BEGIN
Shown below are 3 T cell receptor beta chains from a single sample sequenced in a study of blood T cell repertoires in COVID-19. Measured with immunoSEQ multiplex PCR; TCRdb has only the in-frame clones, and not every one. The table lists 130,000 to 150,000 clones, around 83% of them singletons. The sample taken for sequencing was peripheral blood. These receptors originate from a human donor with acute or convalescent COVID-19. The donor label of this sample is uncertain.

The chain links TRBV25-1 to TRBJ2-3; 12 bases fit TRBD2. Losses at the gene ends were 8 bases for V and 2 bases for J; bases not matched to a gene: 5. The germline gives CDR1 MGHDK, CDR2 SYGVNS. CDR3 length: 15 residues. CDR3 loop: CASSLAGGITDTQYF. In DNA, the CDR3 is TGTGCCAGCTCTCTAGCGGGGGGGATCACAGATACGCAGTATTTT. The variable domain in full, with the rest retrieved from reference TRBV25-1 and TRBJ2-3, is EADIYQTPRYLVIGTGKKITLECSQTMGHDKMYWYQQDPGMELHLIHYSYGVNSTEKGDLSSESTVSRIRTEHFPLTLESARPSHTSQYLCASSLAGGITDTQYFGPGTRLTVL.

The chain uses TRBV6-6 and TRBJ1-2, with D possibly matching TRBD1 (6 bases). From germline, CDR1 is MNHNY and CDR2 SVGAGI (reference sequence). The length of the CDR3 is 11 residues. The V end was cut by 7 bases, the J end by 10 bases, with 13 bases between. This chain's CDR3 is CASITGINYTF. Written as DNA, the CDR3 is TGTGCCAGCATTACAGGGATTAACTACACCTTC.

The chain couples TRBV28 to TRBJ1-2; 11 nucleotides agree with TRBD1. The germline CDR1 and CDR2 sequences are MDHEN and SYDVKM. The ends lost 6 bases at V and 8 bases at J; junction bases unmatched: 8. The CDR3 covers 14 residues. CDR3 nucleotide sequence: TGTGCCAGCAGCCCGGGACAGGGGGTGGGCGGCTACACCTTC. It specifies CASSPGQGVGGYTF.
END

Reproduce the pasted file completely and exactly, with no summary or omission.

Shown below are 3 T cell receptor beta chains from a single sample sequenced in a study of blood T cell repertoires in COVID-19. Measured with immunoSEQ multiplex PCR; TCRdb has only the in-frame clones, and not every one. The table lists 130,000 to 150,000 clones, around 83% of them singletons. The sample taken for sequencing was peripheral blood. These receptors originate from a human donor with acute or convalescent COVID-19. The donor label of this sample is uncertain.

The chain links TRBV25-1 to TRBJ2-3; 12 bases fit TRBD2. Losses at the gene ends were 8 bases for V and 2 bases for J; bases not matched to a gene: 5. The germline gives CDR1 MGHDK, CDR2 SYGVNS. CDR3 length: 15 residues. CDR3 loop: CASSLAGGITDTQYF. In DNA, the CDR3 is TGTGCCAGCTCTCTAGCGGGGGGGATCACAGATACGCAGTATTTT. The variable domain in full, with the rest retrieved from reference TRBV25-1 and TRBJ2-3, is EADIYQTPRYLVIGTGKKITLECSQTMGHDKMYWYQQDPGMELHLIHYSYGVNSTEKGDLSSESTVSRIRTEHFPLTLESARPSHTSQYLCASSLAGGITDTQYFGPGTRLTVL.

The chain uses TRBV6-6 and TRBJ1-2, with D possibly matching TRBD1 (6 bases). From germline, CDR1 is MNHNY and CDR2 SVGAGI (reference sequence). The length of the CDR3 is 11 residues. The V end was cut by 7 bases, the J end by 10 bases, with 13 bases between. This chain's CDR3 is CASITGINYTF. Written as DNA, the CDR3 is TGTGCCAGCATTACAGGGATTAACTACACCTTC.

The chain couples TRBV28 to TRBJ1-2; 11 nucleotides agree with TRBD1. The germline CDR1 and CDR2 sequences are MDHEN and SYDVKM. The ends lost 6 bases at V and 8 bases at J; junction bases unmatched: 8. The CDR3 covers 14 residues. CDR3 nucleotide sequence: TGTGCCAGCAGCCCGGGACAGGGGGTGGGCGGCTACACCTTC. It specifies CASSPGQGVGGYTF.